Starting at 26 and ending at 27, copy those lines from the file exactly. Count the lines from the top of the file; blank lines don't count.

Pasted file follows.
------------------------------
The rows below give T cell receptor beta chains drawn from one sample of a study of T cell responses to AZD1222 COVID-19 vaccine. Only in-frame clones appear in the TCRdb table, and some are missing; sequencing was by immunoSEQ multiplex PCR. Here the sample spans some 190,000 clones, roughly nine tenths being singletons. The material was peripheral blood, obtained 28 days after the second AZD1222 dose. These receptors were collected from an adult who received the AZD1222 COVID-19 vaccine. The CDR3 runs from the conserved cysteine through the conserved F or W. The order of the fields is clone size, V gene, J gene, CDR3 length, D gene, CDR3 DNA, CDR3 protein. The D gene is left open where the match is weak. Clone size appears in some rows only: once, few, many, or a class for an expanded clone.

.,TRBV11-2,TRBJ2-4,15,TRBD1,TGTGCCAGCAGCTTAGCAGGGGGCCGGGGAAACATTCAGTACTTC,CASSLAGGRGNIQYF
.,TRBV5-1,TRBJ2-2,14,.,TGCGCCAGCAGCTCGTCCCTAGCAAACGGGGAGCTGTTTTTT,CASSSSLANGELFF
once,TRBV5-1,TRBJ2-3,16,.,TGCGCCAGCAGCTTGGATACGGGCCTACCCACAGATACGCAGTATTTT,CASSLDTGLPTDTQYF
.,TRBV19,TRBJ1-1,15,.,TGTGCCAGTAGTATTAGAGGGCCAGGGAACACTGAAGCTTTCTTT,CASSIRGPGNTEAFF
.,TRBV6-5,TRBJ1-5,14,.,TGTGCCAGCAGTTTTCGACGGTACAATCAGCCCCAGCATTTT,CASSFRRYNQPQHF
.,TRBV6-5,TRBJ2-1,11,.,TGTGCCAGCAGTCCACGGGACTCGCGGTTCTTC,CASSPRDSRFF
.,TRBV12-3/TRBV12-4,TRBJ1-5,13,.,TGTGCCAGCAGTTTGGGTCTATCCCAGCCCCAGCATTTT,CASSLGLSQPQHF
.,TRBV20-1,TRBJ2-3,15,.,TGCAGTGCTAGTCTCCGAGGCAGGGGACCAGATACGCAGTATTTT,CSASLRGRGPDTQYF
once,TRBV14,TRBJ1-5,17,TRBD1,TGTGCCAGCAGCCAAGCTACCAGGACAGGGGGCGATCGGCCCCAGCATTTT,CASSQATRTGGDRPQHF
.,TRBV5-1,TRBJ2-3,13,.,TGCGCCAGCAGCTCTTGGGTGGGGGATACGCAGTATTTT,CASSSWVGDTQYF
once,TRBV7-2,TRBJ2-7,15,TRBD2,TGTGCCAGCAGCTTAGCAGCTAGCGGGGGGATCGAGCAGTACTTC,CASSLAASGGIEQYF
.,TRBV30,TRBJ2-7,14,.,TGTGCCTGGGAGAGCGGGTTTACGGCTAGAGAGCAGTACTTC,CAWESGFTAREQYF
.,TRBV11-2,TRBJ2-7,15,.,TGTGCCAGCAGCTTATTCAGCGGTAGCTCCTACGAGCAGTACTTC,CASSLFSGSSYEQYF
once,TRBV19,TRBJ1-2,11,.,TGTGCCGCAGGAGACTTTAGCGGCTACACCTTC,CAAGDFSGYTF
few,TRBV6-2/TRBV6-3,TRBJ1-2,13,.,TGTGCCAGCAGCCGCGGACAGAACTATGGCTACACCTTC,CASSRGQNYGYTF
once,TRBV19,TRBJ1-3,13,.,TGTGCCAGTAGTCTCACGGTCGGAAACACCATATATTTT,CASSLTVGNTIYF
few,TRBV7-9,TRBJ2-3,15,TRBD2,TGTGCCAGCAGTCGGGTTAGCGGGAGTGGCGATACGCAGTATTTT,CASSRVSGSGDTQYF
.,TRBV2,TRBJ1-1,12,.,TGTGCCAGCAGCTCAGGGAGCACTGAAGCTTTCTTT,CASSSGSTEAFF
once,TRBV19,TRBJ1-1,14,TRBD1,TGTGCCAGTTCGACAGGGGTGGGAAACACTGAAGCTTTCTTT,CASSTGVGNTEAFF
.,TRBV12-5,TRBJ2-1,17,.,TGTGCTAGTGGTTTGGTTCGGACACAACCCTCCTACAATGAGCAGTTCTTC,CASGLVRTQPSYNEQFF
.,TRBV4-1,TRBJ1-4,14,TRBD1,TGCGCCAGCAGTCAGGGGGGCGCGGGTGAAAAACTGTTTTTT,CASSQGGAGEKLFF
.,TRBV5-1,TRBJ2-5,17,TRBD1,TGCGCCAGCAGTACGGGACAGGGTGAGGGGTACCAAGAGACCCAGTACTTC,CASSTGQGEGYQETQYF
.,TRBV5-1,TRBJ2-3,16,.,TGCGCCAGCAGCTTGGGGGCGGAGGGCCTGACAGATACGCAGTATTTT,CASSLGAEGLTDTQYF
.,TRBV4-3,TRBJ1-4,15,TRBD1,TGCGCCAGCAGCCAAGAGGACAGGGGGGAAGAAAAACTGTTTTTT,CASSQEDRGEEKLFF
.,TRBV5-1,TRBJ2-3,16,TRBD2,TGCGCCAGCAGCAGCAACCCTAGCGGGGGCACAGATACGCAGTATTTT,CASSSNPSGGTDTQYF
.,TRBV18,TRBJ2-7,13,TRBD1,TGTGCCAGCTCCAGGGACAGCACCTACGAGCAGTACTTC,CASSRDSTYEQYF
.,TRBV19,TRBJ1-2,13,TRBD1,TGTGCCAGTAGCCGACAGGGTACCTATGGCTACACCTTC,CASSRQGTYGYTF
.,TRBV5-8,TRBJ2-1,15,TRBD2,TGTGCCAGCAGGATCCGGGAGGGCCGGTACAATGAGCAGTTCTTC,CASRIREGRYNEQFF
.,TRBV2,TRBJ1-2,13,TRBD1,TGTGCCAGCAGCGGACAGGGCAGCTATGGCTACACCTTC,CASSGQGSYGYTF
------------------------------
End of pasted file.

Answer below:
.,TRBV5-1,TRBJ2-3,16,TRBD2,TGCGCCAGCAGCAGCAACCCTAGCGGGGGCACAGATACGCAGTATTTT,CASSSNPSGGTDTQYF
.,TRBV18,TRBJ2-7,13,TRBD1,TGTGCCAGCTCCAGGGACAGCACCTACGAGCAGTACTTC,CASSRDSTYEQYF